So, I'm ever so slowly learning to try and stop being surprised every time I open up Facebook or read the news.  When "machine gun apologetics," lousy journalism, and poor excuses for scholarship rule the day, there's no time for a civilized, fair debate free of red herrings, ridicule, straw men, or any other fallacy.  If the goal of debate is to find truth, one would think that the non-Catholic want to find out from the Catholic Church and its faithful what they actually believe.  After all, then the non-Catholic could go on to future debates with more clout because they would be able to accurately articulate the Church's position.  Unfortunately, it seems to me that the goal of most debates, especially those anywhere online, is less about truth than making the other person look like a bigoted idiot. 

There's a lot of work to be done for us Catholics.  I can't go on thinking it's enough to be persecuted just because Christ promised it'd be this way.  After all, if people in his day called him Beelzebub, should we really be shocked at some of the names launched our way for being His followers?  He promised this kind of hatred.  "Blessed are you when men revile you and persecute you and utter all kinds of evil against you falsely on my account.  Rejoice and be glad, for your reward is great in heaven, for so men persecuted the prophets who were before you" (Matthew 5:11-12).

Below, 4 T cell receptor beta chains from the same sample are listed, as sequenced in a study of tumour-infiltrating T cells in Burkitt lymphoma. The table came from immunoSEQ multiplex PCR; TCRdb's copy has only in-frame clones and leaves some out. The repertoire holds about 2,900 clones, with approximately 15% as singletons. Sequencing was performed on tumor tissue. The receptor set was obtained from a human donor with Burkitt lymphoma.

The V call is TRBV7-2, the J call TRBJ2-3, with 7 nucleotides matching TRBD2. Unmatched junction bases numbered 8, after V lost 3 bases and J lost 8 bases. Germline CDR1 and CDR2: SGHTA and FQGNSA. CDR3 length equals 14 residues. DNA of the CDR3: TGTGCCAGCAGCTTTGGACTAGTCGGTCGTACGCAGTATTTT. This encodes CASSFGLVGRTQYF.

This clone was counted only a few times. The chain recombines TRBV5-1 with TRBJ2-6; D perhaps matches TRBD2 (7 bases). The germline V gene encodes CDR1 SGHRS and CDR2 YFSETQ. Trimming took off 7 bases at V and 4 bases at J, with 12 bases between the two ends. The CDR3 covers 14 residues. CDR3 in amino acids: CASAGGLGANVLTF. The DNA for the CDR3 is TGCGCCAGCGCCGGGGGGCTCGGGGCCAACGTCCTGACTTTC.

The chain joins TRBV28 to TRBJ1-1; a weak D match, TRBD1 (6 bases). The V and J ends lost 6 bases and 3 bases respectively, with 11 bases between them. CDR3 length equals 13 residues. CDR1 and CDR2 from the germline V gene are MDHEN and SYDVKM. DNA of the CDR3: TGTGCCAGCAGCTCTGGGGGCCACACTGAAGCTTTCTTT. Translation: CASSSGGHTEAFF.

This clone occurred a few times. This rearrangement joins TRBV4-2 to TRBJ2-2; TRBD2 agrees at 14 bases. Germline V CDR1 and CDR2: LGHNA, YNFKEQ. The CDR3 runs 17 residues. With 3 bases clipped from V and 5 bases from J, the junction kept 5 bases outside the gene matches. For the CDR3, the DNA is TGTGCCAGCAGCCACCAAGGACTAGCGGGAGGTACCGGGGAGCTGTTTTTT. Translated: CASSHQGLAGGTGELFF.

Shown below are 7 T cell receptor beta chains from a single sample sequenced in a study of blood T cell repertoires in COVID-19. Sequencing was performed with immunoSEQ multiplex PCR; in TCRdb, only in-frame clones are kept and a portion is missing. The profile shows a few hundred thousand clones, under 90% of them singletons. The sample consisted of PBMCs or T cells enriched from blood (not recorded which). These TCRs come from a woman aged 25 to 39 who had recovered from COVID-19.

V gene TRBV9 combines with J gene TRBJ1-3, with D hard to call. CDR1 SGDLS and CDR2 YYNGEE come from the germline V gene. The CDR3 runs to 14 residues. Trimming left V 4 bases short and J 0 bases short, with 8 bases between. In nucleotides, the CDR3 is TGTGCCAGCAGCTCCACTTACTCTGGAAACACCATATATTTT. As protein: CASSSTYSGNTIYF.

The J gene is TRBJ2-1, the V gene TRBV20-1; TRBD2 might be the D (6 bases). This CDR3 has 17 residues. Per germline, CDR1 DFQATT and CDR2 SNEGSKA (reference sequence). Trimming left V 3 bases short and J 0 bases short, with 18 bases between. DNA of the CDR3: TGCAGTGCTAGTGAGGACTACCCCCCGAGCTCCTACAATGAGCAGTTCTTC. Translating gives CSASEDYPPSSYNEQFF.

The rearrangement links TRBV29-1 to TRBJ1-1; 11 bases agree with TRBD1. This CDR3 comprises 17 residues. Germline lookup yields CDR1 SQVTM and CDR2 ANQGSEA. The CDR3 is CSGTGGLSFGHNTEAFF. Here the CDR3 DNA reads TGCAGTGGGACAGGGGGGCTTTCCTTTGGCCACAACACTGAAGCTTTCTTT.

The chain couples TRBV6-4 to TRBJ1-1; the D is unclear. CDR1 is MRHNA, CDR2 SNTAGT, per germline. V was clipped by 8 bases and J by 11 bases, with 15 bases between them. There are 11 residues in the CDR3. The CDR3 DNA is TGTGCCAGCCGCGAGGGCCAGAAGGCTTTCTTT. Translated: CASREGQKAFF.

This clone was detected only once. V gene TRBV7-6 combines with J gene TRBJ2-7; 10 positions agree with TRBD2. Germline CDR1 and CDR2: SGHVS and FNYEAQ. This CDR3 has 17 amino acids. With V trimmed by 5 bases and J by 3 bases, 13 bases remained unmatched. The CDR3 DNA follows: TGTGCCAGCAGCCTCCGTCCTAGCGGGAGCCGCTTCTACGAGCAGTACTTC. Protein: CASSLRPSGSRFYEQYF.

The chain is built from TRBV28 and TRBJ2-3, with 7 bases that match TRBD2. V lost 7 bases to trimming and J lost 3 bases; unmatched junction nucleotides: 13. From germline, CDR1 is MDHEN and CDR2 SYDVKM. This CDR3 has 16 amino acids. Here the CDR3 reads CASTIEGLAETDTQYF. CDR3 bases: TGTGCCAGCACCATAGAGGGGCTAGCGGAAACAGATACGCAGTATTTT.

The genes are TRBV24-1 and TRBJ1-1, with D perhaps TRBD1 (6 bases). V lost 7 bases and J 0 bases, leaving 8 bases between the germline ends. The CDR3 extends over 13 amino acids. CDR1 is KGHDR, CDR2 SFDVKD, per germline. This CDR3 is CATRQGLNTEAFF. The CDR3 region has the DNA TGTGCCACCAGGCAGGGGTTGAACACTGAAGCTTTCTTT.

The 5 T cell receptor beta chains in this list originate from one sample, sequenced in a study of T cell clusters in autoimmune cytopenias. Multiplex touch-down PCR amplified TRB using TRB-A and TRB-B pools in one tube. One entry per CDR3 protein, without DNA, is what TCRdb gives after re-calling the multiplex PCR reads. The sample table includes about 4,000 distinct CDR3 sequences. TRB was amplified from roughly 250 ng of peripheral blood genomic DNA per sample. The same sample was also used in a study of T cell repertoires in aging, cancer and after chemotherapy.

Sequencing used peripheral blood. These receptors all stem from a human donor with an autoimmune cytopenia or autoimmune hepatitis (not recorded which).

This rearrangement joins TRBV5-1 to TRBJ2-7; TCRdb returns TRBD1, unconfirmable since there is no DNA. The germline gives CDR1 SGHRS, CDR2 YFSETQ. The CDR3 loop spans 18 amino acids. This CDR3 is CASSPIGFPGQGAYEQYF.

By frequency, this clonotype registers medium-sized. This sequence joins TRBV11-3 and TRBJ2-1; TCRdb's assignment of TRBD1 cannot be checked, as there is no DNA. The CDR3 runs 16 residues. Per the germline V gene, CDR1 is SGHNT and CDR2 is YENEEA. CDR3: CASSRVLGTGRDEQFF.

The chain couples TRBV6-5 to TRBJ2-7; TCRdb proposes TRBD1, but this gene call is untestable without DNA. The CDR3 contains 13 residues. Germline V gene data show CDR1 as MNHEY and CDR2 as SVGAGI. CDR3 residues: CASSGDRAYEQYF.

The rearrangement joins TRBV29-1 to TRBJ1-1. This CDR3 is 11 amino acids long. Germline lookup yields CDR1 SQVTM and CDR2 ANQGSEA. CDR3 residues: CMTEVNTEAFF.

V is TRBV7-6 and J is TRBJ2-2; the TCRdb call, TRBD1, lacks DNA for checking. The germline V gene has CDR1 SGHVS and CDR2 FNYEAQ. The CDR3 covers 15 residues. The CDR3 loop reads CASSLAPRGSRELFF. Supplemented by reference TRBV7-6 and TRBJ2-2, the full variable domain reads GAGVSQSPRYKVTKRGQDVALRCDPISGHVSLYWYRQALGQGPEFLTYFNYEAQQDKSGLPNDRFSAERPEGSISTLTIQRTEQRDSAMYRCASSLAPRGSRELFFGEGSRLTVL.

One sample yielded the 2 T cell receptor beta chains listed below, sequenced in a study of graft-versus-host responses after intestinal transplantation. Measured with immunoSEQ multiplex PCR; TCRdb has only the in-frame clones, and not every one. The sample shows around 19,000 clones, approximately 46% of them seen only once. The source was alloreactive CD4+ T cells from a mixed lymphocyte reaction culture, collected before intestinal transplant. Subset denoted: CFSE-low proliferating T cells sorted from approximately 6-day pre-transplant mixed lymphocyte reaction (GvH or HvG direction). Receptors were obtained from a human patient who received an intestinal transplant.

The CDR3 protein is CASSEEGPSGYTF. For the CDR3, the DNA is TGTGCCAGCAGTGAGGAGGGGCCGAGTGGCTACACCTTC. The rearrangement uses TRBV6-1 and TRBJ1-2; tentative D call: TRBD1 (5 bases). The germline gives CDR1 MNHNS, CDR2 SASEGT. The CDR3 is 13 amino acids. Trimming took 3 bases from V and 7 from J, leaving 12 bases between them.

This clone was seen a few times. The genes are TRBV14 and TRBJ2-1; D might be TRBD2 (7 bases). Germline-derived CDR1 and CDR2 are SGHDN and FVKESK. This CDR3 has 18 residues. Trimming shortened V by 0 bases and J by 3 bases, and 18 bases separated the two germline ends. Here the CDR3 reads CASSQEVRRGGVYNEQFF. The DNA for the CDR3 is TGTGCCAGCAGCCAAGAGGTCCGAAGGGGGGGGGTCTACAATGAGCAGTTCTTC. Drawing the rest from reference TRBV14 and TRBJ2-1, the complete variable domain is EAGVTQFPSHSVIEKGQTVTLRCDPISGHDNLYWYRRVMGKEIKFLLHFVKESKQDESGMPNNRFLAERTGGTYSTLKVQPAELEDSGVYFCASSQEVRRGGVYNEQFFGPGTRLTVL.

It might tempt us to think we're something special just because we're being persecuted, but we better think again.  We don't need to be doormats, but we don't need to be crusaders at every moment either.  It's a delicate dance.  As tempting as it is to flush out every red herring or straw man I read about the Church in the news article com boxes or on Facebook, I'm slowly learning that most people are more in need of conversion of heart than whatever words I can type.  

Sometimes I'll point someone in the general direction of a reliable, Catholic resource like Catholic Answers Live, other times I'll give a short summary of the Church's position on a particular issue with citations from the Catechism, and other times I'll bring that person to prayer by name.  Entrusting that person to the Blessed Mother or to Our Lord is more powerful than any fleeting vindication I might feel from having "won" a Facebook debate.  What victory is it if I haven't revealed God's love?  

I'm slowly learning to pray for discernment on how to handle these situations.  It'd be a lot easier to defend the Faith if I weren't a broken sinner that the world could point to as a hypocrite, but I suppose the beauty of it all is that the world got Jesus in spite of Judas.  God continues to convert hearts despite my failings and miserable blunderings at revealing His love.  
Therefore, since we are surrounded by so great a cloud of witnesses, let us also lay aside every weight, and sin which clings so closely, and let us run with perseverance the race that is set before us, looking to Jesus the pioneer and perfecter of our faith, who for the joy that was set before him endured the cross, despising the shame, and is seated at the right hand of the throne of God. Consider him who endured from sinners such hostility against himself, so that you may not grow weary or fainthearted. In your struggle against sin you have not yet resisted to the point of shedding your blood (Heb 12:1-4).
So, on with the race set before us.  May we keep our eyes always on Jesus, "the pioneer and perfecter of our faith."